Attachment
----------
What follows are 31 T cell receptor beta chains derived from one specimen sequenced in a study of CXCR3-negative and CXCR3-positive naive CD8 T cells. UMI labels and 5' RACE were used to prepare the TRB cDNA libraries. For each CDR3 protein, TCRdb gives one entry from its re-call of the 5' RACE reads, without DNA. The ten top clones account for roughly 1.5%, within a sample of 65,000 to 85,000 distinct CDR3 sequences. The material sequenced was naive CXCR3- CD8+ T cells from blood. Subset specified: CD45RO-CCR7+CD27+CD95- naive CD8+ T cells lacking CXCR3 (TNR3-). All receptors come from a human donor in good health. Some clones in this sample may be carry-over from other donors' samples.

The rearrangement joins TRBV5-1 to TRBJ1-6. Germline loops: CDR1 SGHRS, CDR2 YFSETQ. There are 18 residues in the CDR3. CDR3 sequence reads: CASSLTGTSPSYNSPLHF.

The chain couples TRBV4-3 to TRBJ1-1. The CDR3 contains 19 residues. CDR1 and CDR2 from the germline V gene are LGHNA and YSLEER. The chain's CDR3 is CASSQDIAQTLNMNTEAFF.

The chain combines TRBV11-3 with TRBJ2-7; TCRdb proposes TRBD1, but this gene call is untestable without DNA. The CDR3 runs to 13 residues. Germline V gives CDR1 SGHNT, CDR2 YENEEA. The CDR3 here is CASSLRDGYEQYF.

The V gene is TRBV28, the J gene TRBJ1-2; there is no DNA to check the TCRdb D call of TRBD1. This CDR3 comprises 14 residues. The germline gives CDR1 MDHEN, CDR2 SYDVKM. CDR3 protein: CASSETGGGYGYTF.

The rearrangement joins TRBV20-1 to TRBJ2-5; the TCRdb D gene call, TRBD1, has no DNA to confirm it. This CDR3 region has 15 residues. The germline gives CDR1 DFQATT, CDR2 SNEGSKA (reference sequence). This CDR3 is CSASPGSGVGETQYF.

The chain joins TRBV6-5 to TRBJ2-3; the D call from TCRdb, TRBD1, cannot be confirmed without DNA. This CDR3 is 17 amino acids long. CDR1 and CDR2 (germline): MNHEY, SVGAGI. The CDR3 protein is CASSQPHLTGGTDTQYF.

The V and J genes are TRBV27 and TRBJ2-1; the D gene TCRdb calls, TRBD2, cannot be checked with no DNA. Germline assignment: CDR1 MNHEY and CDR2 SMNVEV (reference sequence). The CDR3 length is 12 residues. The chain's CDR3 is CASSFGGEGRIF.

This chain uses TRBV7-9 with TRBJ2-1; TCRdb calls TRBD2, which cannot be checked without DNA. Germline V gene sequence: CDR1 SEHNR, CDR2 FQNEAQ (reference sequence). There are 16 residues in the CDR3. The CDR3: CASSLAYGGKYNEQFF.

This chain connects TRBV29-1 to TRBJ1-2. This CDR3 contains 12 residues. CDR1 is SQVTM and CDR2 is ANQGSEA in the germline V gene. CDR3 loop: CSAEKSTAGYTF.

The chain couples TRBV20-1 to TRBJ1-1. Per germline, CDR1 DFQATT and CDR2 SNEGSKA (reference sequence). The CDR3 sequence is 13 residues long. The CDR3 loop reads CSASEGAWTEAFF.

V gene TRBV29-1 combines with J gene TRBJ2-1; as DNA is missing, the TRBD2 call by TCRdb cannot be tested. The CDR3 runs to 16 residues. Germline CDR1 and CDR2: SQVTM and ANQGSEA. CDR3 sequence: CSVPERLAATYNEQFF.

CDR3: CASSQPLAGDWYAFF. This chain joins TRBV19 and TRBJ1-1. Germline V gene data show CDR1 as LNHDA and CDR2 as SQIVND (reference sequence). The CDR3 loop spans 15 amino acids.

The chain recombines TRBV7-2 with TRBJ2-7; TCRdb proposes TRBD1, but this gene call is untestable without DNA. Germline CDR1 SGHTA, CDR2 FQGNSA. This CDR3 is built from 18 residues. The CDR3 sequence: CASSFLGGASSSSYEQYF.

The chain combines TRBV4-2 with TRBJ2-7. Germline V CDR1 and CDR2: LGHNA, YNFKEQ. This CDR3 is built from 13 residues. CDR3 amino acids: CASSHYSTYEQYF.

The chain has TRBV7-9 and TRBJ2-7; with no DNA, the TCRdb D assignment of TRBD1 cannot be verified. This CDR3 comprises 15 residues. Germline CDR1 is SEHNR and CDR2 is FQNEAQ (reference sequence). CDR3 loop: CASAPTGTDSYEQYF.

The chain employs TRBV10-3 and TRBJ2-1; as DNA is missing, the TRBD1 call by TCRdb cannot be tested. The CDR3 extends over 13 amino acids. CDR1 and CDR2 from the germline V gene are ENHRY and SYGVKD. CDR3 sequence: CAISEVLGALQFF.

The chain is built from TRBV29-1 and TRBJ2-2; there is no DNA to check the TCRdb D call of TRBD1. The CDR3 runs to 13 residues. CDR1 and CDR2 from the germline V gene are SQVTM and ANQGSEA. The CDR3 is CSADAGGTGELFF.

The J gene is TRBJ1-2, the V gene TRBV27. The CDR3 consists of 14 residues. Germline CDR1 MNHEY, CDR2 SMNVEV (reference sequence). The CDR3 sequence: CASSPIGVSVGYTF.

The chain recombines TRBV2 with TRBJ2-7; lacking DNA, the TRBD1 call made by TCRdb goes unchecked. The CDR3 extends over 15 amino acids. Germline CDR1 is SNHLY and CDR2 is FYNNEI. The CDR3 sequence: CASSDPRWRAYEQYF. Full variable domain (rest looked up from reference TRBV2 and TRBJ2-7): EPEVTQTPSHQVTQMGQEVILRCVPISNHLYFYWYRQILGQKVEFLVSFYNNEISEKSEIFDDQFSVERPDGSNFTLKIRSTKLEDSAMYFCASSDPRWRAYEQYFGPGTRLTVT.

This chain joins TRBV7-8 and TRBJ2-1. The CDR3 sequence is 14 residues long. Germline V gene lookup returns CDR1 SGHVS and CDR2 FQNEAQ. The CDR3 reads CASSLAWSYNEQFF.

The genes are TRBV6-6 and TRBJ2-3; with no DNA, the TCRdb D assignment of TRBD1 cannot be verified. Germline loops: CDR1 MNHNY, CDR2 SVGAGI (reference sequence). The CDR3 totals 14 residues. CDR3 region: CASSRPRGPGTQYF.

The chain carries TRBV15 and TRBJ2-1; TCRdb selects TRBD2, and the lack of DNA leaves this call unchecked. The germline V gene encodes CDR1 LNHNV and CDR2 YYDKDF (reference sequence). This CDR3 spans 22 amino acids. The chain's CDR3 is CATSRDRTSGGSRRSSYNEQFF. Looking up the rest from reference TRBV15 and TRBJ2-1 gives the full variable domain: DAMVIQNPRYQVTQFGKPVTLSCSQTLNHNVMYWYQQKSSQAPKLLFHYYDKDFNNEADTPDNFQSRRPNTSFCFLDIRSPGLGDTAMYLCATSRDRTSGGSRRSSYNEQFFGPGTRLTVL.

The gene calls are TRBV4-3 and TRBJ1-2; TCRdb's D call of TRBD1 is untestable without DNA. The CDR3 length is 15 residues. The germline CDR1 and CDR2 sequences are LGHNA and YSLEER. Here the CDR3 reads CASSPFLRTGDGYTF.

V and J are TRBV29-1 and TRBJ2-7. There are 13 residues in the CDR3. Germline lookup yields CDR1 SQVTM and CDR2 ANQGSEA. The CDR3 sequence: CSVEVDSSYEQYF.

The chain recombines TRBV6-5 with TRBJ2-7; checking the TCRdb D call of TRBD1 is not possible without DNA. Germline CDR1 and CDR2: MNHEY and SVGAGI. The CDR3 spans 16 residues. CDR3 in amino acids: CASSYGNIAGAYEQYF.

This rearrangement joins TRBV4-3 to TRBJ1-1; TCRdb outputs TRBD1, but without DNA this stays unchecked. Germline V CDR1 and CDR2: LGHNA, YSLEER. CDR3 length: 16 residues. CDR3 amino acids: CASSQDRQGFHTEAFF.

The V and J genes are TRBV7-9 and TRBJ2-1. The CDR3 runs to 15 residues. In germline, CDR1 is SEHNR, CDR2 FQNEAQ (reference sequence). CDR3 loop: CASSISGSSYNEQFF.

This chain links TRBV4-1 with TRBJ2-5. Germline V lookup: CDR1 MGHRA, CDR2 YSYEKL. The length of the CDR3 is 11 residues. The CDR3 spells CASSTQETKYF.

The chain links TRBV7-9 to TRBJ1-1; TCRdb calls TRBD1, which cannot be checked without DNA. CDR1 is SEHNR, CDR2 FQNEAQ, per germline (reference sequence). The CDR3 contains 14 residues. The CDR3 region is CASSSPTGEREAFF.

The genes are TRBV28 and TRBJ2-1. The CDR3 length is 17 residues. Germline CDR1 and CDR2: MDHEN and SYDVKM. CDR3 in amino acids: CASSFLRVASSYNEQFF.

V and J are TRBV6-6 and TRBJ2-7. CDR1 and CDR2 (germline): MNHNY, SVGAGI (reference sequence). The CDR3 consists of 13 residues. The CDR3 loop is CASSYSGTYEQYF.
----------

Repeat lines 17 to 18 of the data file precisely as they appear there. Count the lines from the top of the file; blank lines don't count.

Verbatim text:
The chain employs TRBV10-3 and TRBJ2-1; as DNA is missing, the TRBD1 call by TCRdb cannot be tested. The CDR3 extends over 13 amino acids. CDR1 and CDR2 from the germline V gene are ENHRY and SYGVKD. CDR3 sequence: CAISEVLGALQFF.

The chain is built from TRBV29-1 and TRBJ2-2; there is no DNA to check the TCRdb D call of TRBD1. The CDR3 runs to 13 residues. CDR1 and CDR2 from the germline V gene are SQVTM and ANQGSEA. The CDR3 is CSADAGGTGELFF.